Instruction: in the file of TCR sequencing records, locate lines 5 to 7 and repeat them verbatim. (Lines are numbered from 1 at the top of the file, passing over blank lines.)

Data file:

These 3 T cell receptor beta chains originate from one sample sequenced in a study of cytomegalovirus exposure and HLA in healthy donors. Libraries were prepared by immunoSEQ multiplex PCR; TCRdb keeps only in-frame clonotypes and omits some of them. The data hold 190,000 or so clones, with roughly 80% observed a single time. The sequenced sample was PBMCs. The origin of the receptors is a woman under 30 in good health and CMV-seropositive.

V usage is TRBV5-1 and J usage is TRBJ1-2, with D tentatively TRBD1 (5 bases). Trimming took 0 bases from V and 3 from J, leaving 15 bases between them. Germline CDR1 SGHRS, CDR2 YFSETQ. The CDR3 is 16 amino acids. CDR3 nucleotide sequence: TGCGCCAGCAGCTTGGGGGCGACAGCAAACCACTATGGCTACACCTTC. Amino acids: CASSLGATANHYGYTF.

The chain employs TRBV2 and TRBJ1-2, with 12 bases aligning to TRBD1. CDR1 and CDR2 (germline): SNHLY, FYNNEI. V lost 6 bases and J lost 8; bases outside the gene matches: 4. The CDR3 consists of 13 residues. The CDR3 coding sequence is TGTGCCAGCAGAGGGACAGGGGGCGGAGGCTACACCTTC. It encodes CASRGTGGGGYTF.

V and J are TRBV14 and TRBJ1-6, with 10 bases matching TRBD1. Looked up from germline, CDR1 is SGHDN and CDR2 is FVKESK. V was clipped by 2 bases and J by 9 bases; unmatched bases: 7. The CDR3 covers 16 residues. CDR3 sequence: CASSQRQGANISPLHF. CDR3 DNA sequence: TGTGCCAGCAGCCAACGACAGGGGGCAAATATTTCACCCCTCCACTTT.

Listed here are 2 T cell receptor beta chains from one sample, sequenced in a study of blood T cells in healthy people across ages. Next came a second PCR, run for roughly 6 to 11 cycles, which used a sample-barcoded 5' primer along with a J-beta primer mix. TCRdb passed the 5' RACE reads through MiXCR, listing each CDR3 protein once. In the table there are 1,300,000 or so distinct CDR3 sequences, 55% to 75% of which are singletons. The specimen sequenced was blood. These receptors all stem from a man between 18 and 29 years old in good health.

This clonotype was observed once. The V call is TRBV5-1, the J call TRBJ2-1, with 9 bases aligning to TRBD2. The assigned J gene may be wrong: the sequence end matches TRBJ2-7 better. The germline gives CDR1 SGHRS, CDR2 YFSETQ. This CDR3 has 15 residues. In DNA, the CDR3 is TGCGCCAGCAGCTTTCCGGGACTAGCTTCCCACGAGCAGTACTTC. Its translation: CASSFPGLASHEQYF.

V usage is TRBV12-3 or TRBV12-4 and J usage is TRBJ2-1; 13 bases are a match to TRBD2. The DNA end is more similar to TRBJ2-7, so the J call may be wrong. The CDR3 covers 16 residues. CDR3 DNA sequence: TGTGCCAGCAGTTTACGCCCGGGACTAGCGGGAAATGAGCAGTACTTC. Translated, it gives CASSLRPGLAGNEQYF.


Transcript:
Listed here are 2 T cell receptor beta chains from one sample, sequenced in a study of blood T cells in healthy people across ages. Next came a second PCR, run for roughly 6 to 11 cycles, which used a sample-barcoded 5' primer along with a J-beta primer mix. TCRdb passed the 5' RACE reads through MiXCR, listing each CDR3 protein once. In the table there are 1,300,000 or so distinct CDR3 sequences, 55% to 75% of which are singletons. The specimen sequenced was blood. These receptors all stem from a man between 18 and 29 years old in good health.

This clonotype was observed once. The V call is TRBV5-1, the J call TRBJ2-1, with 9 bases aligning to TRBD2. The assigned J gene may be wrong: the sequence end matches TRBJ2-7 better. The germline gives CDR1 SGHRS, CDR2 YFSETQ. This CDR3 has 15 residues. In DNA, the CDR3 is TGCGCCAGCAGCTTTCCGGGACTAGCTTCCCACGAGCAGTACTTC. Its translation: CASSFPGLASHEQYF.

V usage is TRBV12-3 or TRBV12-4 and J usage is TRBJ2-1; 13 bases are a match to TRBD2. The DNA end is more similar to TRBJ2-7, so the J call may be wrong. The CDR3 covers 16 residues. CDR3 DNA sequence: TGTGCCAGCAGTTTACGCCCGGGACTAGCGGGAAATGAGCAGTACTTC. Translated, it gives CASSLRPGLAGNEQYF.